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Stretching: Static VS Dynamic

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You come into the gym after sitting at work all day. Due to traffic, you made it just on time to hear the end of the workout explanation then jumping right into warm-ups. The WOD has thrusters, “goodbye back,” you think. Why don’t we stretch at the beginning of class? We do a form of stretching called dynamic stretching. This is much different from the traditional static stretching. When it comes to the case of stretching, timing is everything to enable the most effective performance in, and outside, the gym.

What’s the Difference?


Static: A slow, constant position hold at the end of range of motion, over a specific given amount of time, where the muscles are kept relaxed and elongated.

Dynamic: Sport specific, functional movements performed over multiple repetition while slowly increasing the end range of motion stretch on each repetition.


Good examples to each are touching your toes and leg swings (monster walks). Sitting on the floor, bent at your waist in a forward fold, with your hands reaching out towards or even past your toes (depending on your flexibility), is a great example of a STATIC stretch. Keeping one leg planted on the ground and swinging the other straight leg forwards with bringing your foot above eye level, across multiple repetitions with the goal of reaching the foot slightly higher and higher on each repetition is a good example of a DYNAMIC stretch.

So, at the beginning of class, the warm-ups that the coaches have you go through are simply different variations of both dynamic stretching and muscle activation. This is a great way to not only warm your muscles for optimal performance during the WOD, but it’s a great way to stretch out with movement. Static stretching before a workout will relax the muscle and induces Stretch-Induced Strength Loss, which turns off a large portion of the muscles contractile potential [1]. Think, taking a rubber band out of the freezer and stretching it past its elastic flexibility. Therefore, dynamic stretches are to be done before the workout and static after the workout.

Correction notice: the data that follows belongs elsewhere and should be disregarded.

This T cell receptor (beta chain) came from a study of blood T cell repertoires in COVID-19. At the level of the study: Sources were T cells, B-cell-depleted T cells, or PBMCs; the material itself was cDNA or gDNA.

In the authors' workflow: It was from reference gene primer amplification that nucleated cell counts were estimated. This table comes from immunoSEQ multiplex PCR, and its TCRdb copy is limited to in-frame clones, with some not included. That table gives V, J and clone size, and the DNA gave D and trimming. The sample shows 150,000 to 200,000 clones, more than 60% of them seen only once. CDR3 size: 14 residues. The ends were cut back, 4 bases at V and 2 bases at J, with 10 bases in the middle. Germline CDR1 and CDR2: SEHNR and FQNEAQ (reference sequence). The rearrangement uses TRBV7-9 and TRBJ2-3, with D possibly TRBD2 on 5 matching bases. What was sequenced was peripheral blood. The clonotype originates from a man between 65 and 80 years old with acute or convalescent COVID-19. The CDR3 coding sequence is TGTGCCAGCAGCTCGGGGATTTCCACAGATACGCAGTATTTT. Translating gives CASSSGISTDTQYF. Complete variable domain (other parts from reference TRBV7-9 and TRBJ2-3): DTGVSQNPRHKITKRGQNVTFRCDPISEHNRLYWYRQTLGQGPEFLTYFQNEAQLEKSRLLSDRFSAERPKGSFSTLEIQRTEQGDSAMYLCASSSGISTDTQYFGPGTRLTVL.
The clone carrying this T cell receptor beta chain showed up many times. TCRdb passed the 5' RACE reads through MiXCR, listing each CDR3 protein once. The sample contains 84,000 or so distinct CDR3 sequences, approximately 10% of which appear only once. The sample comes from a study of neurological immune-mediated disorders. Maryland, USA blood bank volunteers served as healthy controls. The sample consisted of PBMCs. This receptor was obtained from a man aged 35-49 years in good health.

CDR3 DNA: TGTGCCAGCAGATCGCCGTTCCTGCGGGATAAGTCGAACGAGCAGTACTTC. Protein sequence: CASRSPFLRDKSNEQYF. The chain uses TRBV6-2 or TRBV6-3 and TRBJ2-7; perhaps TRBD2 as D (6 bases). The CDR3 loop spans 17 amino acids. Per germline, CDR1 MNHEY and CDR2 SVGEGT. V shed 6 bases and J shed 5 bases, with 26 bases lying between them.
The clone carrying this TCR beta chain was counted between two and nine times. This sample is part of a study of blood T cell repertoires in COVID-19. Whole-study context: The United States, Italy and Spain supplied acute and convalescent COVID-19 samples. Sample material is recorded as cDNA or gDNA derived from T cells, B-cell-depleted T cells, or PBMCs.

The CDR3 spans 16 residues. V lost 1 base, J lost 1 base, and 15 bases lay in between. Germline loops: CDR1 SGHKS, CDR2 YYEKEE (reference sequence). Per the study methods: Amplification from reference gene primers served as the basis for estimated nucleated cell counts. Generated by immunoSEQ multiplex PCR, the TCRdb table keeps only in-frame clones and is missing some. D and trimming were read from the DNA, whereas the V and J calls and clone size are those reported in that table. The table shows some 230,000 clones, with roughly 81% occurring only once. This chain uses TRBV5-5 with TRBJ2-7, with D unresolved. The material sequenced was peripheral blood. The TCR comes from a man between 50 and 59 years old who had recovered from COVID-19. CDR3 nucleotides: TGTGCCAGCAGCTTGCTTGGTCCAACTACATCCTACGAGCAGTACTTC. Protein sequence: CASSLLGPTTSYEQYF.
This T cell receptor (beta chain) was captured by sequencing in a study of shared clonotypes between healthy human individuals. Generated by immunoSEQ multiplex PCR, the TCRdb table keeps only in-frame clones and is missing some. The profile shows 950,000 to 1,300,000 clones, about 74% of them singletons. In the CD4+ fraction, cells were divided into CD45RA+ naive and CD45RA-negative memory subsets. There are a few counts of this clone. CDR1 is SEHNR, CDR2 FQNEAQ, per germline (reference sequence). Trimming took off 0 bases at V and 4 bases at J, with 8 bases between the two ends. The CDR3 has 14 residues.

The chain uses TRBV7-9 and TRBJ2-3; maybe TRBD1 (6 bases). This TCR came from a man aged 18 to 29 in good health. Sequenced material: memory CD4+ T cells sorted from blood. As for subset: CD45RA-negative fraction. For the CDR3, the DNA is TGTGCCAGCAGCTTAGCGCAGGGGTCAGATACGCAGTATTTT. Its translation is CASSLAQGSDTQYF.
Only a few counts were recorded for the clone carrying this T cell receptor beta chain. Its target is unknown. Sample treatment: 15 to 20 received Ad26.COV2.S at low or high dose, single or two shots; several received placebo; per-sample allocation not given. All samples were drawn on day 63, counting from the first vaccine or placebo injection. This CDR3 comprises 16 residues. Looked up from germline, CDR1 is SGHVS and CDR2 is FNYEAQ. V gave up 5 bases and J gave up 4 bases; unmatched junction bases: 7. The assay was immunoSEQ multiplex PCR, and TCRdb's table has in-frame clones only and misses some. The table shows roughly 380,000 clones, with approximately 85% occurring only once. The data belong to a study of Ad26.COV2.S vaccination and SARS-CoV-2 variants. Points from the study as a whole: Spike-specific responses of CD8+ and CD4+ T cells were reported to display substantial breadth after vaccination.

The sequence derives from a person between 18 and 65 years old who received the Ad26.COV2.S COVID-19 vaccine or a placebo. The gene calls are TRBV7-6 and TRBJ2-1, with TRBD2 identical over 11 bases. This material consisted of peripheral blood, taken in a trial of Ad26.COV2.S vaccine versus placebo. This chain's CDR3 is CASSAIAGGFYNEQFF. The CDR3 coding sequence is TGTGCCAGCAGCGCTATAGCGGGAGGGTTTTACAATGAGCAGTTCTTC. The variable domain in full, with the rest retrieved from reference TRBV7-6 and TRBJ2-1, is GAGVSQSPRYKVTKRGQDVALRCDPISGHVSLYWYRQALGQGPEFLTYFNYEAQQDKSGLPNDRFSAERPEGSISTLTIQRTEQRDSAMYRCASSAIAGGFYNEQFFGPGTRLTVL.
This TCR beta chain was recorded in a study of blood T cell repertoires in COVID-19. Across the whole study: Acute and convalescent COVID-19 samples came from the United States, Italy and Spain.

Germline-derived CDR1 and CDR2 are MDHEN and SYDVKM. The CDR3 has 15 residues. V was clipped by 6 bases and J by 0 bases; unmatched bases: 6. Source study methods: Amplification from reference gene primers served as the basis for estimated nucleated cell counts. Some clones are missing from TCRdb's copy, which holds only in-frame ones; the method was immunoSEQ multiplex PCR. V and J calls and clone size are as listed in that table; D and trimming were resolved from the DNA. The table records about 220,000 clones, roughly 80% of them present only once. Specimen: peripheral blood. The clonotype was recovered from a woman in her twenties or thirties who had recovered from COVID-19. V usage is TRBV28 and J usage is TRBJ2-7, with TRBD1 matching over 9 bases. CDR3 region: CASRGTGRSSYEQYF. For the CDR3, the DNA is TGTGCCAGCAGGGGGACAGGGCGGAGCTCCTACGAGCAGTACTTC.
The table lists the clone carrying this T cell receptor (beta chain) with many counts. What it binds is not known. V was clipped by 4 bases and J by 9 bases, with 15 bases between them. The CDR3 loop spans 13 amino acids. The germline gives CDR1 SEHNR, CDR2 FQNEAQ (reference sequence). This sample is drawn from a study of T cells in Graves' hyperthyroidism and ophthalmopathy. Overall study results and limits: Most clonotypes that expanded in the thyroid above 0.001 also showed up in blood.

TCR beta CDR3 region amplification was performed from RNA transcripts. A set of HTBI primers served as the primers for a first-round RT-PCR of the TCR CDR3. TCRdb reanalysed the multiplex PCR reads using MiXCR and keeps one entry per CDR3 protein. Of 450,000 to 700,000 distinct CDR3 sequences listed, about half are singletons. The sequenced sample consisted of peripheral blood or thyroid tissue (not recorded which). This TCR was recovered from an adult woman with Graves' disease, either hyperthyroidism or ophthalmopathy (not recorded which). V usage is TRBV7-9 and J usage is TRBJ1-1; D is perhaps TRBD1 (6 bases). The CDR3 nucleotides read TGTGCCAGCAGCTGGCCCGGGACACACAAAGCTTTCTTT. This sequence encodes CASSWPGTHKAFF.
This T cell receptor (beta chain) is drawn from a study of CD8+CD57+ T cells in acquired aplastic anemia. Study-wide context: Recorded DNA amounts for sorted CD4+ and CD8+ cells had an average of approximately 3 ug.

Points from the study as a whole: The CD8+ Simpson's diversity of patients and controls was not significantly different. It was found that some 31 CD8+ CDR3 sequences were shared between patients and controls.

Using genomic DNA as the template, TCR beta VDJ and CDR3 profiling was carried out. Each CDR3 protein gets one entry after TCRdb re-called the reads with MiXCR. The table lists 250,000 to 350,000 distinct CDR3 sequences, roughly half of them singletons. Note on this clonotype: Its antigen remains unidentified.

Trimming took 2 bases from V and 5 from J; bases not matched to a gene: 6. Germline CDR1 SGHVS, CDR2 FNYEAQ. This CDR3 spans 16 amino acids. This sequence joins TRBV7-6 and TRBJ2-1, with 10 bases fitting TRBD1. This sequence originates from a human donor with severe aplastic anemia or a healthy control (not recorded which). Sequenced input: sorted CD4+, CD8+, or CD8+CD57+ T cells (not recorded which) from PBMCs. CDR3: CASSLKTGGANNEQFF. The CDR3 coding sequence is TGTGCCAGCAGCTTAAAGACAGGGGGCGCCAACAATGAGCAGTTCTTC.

Dynamic

Other great ways to still get the same benefit of stretching is rolling out with a foam roller and LAX ball before the warm-up. Yes, this means you must get to the gym just a little bit earlier to have time. If this is something you struggle with, maybe setting it as your monthly goal is a great start.

Static

The best time to perform static stretching is immediately following a workout. Your muscles have reached their maximum potential range of motion due the exercises during the WOD. Also, your muscles are very warm and able to push a little further past current range of motion. This will also increase blood flow to the affect muscles and reduce recovery time. Make sure you are holding each position for a minimum of 2 minutes each. Does this mean that you might have to stay in the gym just a little bit longer than leaving immediately after finishing the WOD? Sure, but wouldn’t you rather spend an extra 10 minutes after the workout working on static stretching instead of complaining about always hurting during the warmup?

[1]. Page, P. (2012). CURRENT CONCEPTS IN MUSCLE STRETCHING FOR EXERCISE AND REHABILITATION. International Journal of Sports Physical Therapy, 7(1), 109–119.